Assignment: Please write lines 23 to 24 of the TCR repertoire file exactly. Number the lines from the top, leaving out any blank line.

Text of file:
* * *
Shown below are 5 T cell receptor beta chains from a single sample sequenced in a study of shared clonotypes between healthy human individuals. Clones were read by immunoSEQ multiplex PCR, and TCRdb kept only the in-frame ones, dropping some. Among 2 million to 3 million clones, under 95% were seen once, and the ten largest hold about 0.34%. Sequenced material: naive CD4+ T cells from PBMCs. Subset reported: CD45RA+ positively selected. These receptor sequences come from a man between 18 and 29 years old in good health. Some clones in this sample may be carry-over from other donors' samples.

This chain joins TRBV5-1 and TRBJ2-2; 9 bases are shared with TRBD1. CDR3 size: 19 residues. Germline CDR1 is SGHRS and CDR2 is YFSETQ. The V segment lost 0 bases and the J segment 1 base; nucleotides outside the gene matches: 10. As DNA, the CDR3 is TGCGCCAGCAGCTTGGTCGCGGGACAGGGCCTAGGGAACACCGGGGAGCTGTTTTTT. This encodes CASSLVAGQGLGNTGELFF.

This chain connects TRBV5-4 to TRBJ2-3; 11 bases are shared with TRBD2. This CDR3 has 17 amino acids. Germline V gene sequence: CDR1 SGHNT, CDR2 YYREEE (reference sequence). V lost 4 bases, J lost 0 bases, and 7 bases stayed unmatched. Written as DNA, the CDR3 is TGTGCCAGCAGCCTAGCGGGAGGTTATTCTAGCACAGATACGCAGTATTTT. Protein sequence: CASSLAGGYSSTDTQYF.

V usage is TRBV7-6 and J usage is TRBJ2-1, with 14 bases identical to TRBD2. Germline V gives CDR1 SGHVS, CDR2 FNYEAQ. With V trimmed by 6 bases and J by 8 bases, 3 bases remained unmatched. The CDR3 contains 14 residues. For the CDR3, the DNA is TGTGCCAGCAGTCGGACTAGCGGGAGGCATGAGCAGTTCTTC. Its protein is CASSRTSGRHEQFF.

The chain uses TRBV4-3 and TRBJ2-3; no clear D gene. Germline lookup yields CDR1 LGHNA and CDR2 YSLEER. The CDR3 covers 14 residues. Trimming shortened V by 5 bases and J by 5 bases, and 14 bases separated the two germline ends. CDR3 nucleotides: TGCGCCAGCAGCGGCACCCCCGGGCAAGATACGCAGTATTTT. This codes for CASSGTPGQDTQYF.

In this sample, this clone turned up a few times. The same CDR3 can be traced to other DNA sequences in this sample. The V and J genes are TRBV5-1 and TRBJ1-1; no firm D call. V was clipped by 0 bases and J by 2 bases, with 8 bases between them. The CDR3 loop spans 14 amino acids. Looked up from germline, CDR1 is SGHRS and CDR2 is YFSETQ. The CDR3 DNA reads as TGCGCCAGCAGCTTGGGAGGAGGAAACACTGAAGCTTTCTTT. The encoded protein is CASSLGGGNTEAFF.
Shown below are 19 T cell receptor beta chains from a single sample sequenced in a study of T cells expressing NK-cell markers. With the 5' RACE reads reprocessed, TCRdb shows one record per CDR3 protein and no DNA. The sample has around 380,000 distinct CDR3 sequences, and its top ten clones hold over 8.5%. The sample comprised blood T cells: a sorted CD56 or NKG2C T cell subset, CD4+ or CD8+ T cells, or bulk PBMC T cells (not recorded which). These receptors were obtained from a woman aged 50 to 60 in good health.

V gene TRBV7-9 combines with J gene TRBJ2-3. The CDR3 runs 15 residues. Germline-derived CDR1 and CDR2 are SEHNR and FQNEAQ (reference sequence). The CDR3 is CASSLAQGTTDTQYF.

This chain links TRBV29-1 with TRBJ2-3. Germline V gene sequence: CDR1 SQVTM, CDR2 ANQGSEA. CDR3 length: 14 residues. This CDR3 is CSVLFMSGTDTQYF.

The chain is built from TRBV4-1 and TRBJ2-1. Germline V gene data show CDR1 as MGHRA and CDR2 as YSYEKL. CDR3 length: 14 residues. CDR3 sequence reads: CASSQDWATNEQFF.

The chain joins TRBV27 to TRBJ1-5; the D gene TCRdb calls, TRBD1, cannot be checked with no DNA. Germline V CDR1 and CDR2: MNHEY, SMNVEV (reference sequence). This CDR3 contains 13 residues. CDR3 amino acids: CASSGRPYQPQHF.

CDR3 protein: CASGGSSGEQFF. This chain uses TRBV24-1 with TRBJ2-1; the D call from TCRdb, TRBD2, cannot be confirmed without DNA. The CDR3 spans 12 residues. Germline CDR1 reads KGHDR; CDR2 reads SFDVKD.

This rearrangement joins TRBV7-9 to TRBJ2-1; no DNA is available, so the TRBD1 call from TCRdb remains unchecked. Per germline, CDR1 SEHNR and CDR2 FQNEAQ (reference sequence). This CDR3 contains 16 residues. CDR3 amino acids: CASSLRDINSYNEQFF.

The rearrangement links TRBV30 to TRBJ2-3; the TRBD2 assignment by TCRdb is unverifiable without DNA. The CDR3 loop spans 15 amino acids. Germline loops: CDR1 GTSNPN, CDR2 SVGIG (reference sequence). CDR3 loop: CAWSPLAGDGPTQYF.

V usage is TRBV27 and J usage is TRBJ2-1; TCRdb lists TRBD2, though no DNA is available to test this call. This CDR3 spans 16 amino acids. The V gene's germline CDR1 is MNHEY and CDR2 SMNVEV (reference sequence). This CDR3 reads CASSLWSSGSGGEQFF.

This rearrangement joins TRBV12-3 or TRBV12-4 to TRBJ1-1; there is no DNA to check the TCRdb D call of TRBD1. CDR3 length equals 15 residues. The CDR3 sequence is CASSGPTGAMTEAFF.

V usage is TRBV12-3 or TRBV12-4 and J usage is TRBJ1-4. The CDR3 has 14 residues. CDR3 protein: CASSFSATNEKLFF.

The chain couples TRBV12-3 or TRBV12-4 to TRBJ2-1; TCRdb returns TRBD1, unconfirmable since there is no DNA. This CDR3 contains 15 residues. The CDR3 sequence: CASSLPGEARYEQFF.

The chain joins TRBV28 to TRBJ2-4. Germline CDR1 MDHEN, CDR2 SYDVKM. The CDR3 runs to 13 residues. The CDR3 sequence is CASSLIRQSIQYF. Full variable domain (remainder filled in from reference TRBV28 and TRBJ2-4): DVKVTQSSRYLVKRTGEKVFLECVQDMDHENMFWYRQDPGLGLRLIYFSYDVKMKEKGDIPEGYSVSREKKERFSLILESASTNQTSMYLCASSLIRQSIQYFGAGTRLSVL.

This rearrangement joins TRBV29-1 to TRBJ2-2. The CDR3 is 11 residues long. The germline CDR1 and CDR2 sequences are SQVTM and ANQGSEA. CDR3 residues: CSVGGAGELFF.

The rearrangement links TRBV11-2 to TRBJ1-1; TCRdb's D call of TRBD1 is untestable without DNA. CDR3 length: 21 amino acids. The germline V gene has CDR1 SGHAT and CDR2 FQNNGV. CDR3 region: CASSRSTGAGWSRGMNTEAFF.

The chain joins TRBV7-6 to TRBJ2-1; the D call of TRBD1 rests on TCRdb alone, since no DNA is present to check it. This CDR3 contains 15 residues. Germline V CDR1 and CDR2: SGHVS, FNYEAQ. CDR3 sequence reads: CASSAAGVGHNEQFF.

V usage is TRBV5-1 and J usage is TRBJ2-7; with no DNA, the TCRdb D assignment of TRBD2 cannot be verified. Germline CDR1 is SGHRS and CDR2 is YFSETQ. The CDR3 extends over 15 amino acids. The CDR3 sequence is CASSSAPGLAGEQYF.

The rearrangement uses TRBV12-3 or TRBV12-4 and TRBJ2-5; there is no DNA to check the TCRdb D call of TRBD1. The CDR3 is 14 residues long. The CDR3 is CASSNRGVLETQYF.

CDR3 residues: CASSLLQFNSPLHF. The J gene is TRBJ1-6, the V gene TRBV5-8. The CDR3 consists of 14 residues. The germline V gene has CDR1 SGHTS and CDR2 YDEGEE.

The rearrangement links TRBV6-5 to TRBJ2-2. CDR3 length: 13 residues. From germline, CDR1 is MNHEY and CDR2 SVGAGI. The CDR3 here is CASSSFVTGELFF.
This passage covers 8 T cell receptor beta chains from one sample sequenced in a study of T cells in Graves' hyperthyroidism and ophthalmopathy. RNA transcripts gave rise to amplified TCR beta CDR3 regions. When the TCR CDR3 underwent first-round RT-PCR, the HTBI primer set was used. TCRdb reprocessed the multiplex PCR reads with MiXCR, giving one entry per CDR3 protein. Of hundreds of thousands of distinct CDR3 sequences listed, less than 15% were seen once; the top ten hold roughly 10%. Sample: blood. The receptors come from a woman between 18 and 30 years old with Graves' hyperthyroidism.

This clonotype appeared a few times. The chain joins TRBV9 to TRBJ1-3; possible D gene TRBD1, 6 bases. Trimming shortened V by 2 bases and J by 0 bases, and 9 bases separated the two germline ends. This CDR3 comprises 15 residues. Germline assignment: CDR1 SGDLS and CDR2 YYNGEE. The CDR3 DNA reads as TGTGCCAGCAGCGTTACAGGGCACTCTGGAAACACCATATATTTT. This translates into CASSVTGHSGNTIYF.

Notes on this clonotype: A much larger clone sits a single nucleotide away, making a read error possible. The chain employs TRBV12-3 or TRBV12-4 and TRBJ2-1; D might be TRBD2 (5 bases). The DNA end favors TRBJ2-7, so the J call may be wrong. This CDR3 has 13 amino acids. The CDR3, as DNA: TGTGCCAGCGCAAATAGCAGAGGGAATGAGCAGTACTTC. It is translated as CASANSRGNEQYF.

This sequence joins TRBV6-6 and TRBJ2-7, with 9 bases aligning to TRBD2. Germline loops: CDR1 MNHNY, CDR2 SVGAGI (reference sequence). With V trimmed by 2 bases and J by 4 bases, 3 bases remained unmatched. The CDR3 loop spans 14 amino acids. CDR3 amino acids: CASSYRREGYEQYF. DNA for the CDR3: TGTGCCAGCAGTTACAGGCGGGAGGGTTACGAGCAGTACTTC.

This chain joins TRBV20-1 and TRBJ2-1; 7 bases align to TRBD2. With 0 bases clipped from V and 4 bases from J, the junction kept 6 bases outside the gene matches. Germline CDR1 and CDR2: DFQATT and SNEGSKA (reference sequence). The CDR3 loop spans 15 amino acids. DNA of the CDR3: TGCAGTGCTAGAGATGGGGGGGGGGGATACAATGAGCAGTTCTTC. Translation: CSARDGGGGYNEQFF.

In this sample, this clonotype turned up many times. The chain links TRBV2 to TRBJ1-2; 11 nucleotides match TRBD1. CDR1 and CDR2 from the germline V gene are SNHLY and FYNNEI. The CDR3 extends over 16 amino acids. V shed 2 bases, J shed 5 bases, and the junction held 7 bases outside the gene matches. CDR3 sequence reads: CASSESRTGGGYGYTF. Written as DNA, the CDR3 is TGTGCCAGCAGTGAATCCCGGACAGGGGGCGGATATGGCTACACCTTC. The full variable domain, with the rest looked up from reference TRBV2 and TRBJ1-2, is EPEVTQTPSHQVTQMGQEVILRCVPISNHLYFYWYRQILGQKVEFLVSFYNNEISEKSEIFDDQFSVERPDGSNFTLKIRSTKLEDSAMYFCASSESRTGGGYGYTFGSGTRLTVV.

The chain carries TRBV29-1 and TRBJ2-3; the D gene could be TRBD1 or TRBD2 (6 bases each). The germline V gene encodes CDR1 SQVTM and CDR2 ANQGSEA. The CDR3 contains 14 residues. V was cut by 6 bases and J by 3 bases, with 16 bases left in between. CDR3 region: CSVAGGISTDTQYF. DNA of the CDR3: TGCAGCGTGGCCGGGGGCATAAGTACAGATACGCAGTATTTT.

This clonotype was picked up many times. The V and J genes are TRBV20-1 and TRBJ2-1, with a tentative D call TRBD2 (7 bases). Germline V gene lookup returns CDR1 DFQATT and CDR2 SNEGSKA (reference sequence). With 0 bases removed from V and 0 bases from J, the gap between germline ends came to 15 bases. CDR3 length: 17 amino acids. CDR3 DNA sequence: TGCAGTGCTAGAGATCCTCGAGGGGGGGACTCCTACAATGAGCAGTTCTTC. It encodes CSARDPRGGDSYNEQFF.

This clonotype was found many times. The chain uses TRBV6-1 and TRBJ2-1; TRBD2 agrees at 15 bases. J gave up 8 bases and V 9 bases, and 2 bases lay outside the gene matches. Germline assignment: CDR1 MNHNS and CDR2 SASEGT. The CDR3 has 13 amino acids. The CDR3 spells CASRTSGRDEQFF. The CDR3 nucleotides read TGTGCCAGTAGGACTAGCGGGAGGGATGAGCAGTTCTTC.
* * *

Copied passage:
V usage is TRBV5-1 and J usage is TRBJ2-7; with no DNA, the TCRdb D assignment of TRBD2 cannot be verified. Germline CDR1 is SGHRS and CDR2 is YFSETQ. The CDR3 extends over 15 amino acids. The CDR3 sequence is CASSSAPGLAGEQYF.

The rearrangement uses TRBV12-3 or TRBV12-4 and TRBJ2-5; there is no DNA to check the TCRdb D call of TRBD1. The CDR3 is 14 residues long. The CDR3 is CASSNRGVLETQYF.